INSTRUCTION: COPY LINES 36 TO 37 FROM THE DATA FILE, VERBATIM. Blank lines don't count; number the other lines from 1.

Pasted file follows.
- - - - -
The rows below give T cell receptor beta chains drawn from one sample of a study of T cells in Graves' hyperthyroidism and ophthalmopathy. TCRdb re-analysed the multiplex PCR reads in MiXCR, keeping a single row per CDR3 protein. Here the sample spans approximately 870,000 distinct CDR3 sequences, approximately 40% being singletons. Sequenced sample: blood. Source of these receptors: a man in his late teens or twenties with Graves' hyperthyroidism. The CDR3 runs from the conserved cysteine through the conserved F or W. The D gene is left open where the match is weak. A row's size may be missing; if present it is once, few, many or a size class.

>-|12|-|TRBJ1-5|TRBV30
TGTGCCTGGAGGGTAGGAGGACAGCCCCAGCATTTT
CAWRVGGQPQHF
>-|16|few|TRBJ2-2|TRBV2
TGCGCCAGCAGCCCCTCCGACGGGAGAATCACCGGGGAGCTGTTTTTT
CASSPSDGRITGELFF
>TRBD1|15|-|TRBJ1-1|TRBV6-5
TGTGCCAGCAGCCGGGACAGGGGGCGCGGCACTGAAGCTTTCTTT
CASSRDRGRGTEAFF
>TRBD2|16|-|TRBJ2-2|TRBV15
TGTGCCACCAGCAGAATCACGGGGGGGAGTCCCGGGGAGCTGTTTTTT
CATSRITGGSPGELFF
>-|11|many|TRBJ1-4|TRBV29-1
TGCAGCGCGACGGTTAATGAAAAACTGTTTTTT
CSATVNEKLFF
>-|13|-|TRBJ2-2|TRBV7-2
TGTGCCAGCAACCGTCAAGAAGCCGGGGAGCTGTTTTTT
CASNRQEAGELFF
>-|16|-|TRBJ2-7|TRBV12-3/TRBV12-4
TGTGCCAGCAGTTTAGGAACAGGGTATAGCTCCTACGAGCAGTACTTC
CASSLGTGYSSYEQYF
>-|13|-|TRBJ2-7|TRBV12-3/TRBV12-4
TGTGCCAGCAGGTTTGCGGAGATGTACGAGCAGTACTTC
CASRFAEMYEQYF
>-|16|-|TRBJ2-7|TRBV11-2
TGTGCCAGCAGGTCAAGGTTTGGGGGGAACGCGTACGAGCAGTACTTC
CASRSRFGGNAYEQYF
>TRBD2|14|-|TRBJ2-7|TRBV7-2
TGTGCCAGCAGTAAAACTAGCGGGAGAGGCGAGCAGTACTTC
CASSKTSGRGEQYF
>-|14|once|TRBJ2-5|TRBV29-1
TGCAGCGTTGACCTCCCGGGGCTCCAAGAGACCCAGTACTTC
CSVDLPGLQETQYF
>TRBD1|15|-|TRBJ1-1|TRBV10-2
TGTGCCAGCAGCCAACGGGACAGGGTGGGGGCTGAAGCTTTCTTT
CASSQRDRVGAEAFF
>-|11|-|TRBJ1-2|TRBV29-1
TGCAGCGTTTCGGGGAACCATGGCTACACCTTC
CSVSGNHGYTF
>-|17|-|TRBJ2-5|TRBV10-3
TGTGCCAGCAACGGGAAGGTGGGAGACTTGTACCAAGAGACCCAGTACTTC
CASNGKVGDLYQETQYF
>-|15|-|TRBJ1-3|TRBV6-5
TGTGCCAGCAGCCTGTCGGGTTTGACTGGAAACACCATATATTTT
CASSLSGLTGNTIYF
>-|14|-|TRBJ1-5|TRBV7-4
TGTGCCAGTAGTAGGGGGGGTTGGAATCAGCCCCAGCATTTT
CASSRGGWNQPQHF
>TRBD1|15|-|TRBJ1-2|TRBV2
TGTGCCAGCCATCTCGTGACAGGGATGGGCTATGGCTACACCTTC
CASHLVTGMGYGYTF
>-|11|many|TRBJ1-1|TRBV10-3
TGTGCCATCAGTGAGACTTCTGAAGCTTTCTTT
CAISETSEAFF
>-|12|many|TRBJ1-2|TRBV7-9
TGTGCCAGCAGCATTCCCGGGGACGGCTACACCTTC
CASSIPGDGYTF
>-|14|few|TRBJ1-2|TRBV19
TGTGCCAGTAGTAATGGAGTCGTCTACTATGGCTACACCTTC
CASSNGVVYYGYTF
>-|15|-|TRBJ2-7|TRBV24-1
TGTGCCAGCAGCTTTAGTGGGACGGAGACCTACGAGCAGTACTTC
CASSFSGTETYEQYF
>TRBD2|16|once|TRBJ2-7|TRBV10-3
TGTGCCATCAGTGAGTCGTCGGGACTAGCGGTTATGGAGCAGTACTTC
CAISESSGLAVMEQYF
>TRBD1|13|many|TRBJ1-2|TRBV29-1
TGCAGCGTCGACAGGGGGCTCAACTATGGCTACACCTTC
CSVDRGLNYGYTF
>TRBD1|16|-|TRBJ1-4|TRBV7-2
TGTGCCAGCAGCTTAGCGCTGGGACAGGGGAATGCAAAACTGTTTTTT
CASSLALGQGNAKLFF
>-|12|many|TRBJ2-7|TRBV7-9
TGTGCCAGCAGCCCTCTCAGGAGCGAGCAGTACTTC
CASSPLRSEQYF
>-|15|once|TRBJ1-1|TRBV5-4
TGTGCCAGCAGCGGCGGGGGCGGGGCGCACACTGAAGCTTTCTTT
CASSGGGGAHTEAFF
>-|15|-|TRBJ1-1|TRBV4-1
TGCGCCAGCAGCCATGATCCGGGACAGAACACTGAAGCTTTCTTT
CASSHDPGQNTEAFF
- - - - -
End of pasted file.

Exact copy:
TGTGCCAGCAGCCAACGGGACAGGGTGGGGGCTGAAGCTTTCTTT
CASSQRDRVGAEAFF